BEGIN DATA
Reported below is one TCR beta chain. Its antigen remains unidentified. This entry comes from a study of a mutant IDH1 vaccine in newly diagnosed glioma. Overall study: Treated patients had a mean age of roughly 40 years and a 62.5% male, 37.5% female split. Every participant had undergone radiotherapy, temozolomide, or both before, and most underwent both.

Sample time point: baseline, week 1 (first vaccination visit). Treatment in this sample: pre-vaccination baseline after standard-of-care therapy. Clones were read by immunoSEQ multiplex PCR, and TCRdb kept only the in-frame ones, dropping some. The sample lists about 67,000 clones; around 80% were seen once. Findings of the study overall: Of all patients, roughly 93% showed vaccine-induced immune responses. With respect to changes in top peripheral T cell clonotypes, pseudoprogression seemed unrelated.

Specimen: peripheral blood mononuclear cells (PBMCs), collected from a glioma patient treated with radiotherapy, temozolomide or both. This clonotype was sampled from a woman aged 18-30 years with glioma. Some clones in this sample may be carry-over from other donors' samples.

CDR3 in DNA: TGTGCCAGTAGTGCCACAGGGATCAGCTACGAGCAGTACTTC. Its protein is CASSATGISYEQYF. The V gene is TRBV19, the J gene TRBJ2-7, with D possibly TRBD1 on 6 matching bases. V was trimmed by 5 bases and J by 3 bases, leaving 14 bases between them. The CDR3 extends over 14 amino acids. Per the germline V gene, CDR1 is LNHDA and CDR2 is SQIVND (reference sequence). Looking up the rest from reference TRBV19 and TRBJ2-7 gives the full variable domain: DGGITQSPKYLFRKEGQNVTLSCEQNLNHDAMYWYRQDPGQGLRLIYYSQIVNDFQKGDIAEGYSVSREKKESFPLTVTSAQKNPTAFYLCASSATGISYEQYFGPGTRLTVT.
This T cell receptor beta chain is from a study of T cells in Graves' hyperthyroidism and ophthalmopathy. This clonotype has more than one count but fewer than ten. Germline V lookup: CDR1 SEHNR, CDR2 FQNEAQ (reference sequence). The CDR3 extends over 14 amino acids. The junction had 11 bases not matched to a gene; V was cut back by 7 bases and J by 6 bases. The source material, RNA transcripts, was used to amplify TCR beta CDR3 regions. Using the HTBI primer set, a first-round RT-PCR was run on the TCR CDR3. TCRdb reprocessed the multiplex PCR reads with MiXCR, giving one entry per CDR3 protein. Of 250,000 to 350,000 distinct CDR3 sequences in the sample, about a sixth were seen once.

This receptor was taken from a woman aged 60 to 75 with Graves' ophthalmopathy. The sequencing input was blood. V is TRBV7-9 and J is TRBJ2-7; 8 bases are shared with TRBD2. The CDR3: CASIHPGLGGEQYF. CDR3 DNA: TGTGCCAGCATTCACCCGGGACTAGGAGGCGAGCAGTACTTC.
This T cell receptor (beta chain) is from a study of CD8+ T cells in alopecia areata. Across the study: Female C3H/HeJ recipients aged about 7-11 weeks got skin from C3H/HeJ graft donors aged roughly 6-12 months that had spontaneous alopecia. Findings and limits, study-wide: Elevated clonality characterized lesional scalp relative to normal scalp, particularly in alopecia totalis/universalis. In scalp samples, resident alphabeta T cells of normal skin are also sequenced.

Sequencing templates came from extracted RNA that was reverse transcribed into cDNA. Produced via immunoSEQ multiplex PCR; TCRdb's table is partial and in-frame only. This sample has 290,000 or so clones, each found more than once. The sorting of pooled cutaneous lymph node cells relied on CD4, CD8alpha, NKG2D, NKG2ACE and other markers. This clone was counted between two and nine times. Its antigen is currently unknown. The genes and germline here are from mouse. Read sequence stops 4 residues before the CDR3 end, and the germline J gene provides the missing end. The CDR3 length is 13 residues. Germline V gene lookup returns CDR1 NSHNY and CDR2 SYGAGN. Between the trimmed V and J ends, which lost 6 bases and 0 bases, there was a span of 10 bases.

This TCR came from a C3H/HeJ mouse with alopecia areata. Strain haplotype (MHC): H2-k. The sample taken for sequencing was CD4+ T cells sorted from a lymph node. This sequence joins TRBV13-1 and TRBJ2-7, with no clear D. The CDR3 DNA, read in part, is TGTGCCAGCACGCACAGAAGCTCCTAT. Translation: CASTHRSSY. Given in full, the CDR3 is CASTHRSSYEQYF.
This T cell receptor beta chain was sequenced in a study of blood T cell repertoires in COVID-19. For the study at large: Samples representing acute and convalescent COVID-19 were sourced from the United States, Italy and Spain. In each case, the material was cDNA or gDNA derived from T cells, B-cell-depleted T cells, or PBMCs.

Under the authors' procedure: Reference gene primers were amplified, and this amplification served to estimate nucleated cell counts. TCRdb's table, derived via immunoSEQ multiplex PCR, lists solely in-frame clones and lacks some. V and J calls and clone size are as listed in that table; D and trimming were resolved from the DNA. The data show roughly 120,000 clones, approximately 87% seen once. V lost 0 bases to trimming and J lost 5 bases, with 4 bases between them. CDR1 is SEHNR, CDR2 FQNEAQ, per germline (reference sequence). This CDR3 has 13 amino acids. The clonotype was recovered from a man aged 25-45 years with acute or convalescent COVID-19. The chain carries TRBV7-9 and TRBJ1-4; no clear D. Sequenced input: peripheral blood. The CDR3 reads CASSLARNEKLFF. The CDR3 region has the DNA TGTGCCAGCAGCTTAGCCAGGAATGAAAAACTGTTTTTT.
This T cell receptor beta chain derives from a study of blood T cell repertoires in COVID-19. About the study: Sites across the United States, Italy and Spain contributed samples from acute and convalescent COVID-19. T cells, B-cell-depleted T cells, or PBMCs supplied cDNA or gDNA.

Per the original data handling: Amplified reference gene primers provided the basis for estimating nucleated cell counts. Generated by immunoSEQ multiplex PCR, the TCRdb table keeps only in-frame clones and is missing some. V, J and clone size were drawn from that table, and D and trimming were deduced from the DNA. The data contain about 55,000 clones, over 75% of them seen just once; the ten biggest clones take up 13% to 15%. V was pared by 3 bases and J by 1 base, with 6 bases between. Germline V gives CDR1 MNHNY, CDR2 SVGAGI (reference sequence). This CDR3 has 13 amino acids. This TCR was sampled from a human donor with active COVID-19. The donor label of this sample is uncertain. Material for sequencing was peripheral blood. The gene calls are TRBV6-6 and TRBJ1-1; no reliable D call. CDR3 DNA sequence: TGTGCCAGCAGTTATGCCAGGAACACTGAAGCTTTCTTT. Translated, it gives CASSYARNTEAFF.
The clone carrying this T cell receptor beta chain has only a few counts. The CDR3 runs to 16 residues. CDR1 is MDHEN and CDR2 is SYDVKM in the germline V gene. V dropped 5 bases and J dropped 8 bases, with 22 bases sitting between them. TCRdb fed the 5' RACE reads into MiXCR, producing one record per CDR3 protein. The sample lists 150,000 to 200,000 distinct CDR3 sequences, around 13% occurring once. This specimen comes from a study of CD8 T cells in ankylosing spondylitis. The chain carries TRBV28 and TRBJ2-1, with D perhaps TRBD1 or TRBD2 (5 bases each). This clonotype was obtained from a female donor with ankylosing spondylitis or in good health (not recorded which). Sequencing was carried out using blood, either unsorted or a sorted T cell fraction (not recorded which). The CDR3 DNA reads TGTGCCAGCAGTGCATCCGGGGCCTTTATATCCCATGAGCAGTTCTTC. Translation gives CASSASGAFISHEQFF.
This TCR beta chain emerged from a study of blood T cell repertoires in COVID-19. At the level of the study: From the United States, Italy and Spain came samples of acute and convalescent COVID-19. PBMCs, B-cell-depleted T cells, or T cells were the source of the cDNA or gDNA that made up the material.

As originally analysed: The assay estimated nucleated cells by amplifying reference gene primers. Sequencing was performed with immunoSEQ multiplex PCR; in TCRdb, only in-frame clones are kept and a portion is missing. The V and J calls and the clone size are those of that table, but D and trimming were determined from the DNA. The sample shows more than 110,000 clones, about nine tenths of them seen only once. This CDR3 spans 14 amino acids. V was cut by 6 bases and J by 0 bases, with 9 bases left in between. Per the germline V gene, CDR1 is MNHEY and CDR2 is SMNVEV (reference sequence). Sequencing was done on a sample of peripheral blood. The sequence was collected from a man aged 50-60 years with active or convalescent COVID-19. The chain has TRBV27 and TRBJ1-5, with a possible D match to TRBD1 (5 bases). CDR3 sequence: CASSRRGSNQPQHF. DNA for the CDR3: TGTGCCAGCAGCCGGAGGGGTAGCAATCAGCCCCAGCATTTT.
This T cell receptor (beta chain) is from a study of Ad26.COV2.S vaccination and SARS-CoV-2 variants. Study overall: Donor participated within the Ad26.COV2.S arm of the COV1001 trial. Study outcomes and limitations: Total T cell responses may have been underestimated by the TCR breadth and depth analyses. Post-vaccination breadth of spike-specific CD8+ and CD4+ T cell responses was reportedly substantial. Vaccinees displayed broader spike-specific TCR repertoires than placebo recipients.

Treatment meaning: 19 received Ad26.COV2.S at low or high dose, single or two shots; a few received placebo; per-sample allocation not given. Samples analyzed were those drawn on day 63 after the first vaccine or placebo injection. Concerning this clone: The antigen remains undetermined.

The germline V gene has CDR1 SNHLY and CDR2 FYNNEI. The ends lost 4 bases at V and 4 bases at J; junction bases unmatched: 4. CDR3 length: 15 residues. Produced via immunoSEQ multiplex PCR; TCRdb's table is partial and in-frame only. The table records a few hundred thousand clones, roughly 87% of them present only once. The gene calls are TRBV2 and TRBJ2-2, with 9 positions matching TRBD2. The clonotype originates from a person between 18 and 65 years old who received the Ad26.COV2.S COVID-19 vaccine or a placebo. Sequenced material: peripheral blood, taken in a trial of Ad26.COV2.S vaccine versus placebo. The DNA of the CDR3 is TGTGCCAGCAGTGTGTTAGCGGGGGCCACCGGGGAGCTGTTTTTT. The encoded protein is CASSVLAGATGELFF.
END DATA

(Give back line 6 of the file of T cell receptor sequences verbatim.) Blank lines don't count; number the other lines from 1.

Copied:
This receptor was taken from a woman aged 60 to 75 with Graves' ophthalmopathy. The sequencing input was blood. V is TRBV7-9 and J is TRBJ2-7; 8 bases are shared with TRBD2. The CDR3: CASIHPGLGGEQYF. CDR3 DNA: TGTGCCAGCATTCACCCGGGACTAGGAGGCGAGCAGTACTTC.